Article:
Have your say on how we represent race and equality in Tower Hamlets

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Message from the Mayor

Today we mark Windrush Day, a celebration of the men, women and children who came to this country from the Caribbean in the post war era. They started families, set up businesses, worked in our schools, our hospitals and our factories and they played an integral part in the story of post war Britain.

Sadly, we know that in more recent years a significant number of the Windrush generation were badly let down by a failure of our immigration system for which the government has apologised. This experience makes it even more important that we acknowledge the essential contribution of the Windrush generation, those who followed them, and our wider Black, Asian and minority ethnic communities in shaping modern day Tower Hamlets and Britain.

Events in recent weeks have also led us to pause and think carefully about what more we can do to live up to our core values of anti-racism and equality. We have a proud modern history in Tower Hamlets of championing diversity and standing up to discrimination, but there is more we can do.

A fortnight ago we removed a statue of slave trader Robert Milligan from West India Quay. In the coming weeks, we are asking you, our residents, to tell us if there are additional monuments, plaques, buildings, roads or other representations of history, in our borough, that you feel are at odds with the values that we all champion. We’re also asking you to identify and nominate other names, particularly of under-represented groups, who have done something memorable and who we should celebrate. You can read more about that review later in this newsletter.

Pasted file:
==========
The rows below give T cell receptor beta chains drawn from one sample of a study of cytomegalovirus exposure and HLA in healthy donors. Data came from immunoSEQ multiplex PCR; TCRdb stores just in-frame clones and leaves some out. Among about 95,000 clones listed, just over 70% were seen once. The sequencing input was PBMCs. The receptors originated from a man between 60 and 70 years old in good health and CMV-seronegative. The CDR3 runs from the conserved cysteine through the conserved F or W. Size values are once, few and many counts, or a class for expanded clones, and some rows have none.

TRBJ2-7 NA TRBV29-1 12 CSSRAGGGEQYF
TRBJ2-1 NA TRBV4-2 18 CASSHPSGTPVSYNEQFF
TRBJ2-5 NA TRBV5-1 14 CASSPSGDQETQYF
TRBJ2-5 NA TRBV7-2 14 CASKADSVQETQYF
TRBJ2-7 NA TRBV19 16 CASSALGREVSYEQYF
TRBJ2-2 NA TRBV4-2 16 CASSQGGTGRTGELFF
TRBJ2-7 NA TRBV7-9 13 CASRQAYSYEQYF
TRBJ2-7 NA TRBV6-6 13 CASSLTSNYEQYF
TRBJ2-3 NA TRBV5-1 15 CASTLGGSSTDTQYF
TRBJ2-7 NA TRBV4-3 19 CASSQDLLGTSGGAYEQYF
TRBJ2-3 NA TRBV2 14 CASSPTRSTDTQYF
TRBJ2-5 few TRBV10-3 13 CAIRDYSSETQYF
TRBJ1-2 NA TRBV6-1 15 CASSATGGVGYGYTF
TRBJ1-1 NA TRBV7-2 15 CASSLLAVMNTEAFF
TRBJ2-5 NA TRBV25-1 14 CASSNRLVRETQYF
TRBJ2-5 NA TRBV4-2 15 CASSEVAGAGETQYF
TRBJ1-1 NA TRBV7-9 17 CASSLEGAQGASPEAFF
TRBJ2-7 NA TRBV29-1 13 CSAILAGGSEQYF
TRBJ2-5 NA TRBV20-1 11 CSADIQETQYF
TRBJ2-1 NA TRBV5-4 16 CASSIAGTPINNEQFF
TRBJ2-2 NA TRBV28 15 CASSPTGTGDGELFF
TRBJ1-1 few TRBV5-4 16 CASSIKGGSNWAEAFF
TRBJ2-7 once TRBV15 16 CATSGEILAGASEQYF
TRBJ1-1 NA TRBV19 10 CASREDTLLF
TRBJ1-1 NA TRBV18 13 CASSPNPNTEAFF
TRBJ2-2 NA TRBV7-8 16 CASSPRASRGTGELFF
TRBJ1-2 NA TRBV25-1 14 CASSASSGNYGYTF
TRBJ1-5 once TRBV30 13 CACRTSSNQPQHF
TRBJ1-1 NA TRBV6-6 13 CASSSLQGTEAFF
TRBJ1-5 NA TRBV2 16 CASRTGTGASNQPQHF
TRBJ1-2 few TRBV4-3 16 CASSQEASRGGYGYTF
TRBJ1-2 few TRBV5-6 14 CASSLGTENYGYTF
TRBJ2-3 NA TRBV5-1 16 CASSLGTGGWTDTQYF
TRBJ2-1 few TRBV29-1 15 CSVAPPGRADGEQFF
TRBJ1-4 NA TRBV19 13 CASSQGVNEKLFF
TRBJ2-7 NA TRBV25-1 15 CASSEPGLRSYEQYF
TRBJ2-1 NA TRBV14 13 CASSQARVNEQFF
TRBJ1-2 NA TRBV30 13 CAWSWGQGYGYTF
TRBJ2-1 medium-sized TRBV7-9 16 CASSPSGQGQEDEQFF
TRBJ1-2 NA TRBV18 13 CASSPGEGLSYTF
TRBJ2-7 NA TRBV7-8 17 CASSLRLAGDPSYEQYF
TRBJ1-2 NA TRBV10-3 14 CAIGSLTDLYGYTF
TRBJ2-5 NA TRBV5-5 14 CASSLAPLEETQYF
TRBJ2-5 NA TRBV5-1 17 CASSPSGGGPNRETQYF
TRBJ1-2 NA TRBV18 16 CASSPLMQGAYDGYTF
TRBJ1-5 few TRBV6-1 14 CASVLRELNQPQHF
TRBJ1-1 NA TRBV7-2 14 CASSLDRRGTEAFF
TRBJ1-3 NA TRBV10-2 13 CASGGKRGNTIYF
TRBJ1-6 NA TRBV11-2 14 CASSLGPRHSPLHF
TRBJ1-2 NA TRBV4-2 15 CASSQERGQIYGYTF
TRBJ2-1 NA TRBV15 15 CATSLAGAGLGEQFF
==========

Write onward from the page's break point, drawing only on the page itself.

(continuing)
The fight against racism is just one of the issues that I suspect will be covered during tomorrow’s Ask the Mayor event. I look forward to these regular opportunities for you to put questions to me on the issues that matter to you. Tomorrow’s event will be held online, which is an exciting first. Taking part is easy and you will find full details below.

Best wishes,

Mayor John Biggs

Race and equality in public spaces

Reflecting our history in a way that champions our modern day values

We’re inviting you to contribute to the ongoing conversation about how issues of race and equality are represented in the borough’s public spaces. From today, until Sunday 12 July, you can tell us about monuments, plaques, buildings, roads or other representations of history, in Tower Hamlets, that you feel should be reviewed. We also want to hear about issues or individuals that you feel are under-represented.

Your suggestions will be reviewed with a range of possible outcomes, including relocation, the addition of explanatory information at an existing site, renaming or removal. In some cases, it may be decided that no action is necessary at all. In the coming weeks, more details will be made available about how we will ensure genuine community involvement in reaching those eventual decisions.

Have your say > 

Windrush Day graphic

Join us in paying tribute to the Windrush generation

As we mark Windrush Day, we're giving you the chance to learn more by paying a virtual visit to our Local History Library & Archives.

Windrush Day pays tribute to the outstanding contributions of the Windrush generation and their descendants.  It was introduced in 2018, on the 70th anniversary of the landing of the first Caribbean migrants who arrived at Tilbury Docks aboard HMT Empire Windrush in 1948.

Among the resources available is 'Windrush: Portrait of a Generation’, a photo essay by Jim Grover which was originally hosted at our Arts Pavilion in Mile End for Black History Month. The essay is the result of 12 months that Jim spent with the Caribbean community in south London capturing first generations of migrants in their everyday lives.